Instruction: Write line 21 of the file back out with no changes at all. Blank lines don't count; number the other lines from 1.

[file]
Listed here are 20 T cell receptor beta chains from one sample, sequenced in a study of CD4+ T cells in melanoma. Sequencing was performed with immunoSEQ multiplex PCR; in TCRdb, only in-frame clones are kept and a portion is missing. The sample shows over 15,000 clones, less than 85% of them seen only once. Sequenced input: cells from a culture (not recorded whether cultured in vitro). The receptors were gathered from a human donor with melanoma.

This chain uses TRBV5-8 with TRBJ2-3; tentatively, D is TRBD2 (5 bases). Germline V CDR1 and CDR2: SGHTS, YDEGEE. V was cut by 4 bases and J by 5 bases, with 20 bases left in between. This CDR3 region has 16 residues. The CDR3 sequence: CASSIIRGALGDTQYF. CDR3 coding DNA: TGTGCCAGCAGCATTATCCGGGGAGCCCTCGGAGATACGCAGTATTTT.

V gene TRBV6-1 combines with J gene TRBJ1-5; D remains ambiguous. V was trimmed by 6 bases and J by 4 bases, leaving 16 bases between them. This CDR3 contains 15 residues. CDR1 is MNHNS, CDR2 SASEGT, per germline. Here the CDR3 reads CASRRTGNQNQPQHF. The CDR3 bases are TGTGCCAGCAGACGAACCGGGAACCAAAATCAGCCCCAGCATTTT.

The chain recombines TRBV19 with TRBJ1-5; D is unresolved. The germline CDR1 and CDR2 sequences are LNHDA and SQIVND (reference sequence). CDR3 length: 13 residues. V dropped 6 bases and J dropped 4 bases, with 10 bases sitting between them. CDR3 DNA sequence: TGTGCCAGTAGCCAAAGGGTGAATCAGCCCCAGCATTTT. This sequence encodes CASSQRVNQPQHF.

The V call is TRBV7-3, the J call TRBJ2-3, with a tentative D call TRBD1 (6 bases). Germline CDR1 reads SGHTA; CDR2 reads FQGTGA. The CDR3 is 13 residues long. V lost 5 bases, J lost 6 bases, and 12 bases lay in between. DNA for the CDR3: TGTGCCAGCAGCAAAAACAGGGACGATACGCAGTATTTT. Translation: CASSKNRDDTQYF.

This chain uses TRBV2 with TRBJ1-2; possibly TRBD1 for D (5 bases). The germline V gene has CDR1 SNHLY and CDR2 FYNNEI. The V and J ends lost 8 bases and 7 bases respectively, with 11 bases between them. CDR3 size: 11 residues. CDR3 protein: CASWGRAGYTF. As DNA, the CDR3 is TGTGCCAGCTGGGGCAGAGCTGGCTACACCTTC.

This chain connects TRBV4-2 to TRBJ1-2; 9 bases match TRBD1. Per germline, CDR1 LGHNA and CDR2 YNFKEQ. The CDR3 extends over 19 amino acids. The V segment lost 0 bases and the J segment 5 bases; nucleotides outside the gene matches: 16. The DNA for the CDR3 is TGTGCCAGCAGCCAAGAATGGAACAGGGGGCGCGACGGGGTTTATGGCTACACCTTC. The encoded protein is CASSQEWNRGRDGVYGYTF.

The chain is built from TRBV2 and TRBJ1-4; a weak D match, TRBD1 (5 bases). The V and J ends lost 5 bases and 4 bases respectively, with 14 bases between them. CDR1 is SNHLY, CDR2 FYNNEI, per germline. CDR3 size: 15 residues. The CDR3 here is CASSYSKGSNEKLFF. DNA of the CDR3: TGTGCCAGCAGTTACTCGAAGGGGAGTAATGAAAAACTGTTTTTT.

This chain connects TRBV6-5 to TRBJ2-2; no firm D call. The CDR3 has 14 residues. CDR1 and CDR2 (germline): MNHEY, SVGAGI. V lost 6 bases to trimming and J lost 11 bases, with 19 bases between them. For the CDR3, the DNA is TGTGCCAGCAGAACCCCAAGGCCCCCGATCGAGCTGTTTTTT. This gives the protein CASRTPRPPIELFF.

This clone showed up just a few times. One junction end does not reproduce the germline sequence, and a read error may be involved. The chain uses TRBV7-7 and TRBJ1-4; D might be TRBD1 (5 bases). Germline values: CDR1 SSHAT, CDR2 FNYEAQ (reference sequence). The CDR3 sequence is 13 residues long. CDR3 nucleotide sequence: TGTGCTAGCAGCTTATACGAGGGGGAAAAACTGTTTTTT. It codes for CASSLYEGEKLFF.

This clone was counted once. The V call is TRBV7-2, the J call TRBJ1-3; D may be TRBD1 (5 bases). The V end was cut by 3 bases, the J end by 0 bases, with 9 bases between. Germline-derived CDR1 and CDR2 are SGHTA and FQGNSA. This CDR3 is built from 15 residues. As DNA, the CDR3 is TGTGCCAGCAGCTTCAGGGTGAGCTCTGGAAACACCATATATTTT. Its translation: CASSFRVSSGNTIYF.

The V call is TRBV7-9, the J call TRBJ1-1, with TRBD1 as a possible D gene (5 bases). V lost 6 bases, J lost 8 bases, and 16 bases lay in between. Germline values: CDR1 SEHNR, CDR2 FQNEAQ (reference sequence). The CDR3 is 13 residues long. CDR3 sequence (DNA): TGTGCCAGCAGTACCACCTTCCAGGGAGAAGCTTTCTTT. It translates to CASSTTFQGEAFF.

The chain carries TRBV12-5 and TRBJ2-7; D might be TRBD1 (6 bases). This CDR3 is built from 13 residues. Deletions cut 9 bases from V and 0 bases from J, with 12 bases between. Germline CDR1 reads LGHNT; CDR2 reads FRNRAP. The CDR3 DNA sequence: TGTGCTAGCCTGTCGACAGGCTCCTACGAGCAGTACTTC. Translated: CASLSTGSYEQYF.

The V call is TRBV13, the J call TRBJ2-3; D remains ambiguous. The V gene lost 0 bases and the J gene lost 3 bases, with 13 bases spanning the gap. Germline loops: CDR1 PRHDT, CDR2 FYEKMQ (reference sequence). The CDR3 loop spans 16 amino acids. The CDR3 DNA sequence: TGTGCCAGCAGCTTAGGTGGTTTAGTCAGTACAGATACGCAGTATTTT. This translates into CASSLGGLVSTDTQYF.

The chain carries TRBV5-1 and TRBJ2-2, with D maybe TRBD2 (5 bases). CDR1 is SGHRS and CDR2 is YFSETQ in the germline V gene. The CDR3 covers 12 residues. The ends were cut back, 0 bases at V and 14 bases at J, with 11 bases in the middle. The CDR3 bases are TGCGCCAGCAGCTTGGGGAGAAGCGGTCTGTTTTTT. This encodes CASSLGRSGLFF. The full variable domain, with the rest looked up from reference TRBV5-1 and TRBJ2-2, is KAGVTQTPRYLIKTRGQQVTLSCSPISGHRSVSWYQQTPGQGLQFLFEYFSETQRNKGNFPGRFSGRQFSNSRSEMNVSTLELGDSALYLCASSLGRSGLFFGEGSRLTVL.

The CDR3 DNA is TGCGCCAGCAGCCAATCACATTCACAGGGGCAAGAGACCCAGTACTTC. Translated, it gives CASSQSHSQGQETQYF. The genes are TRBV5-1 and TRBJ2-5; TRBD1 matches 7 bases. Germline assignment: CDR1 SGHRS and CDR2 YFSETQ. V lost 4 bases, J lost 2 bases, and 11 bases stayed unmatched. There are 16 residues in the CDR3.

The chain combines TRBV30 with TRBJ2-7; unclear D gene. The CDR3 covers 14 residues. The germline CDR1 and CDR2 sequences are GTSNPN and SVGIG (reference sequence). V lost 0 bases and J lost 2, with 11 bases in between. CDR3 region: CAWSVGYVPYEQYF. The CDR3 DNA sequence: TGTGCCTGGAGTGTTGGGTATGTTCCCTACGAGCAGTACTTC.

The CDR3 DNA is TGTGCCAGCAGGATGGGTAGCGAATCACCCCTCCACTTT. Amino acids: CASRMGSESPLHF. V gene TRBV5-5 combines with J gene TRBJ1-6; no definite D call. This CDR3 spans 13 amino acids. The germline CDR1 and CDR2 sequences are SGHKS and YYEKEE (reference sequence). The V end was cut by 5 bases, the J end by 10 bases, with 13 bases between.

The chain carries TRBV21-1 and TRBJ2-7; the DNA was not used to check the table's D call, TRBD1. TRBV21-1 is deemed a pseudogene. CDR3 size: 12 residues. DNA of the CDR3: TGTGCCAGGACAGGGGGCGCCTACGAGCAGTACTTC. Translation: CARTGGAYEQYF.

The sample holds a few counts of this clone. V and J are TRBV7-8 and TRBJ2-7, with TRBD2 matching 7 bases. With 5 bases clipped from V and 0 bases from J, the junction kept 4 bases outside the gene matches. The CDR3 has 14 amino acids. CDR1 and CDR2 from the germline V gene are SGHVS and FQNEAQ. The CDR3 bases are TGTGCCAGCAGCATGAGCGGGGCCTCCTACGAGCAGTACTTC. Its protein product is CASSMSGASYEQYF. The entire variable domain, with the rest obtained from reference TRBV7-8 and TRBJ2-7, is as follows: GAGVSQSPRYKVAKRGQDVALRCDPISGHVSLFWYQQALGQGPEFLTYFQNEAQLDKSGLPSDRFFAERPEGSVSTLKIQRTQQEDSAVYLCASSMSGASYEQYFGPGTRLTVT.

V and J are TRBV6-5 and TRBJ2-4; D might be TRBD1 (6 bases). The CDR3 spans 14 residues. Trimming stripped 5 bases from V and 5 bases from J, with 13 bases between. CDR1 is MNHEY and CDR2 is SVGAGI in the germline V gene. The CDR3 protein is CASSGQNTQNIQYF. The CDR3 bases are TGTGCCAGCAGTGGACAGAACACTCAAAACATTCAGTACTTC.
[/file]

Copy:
V and J are TRBV6-5 and TRBJ2-4; D might be TRBD1 (6 bases). The CDR3 spans 14 residues. Trimming stripped 5 bases from V and 5 bases from J, with 13 bases between. CDR1 is MNHEY and CDR2 is SVGAGI in the germline V gene. The CDR3 protein is CASSGQNTQNIQYF. The CDR3 bases are TGTGCCAGCAGTGGACAGAACACTCAAAACATTCAGTACTTC.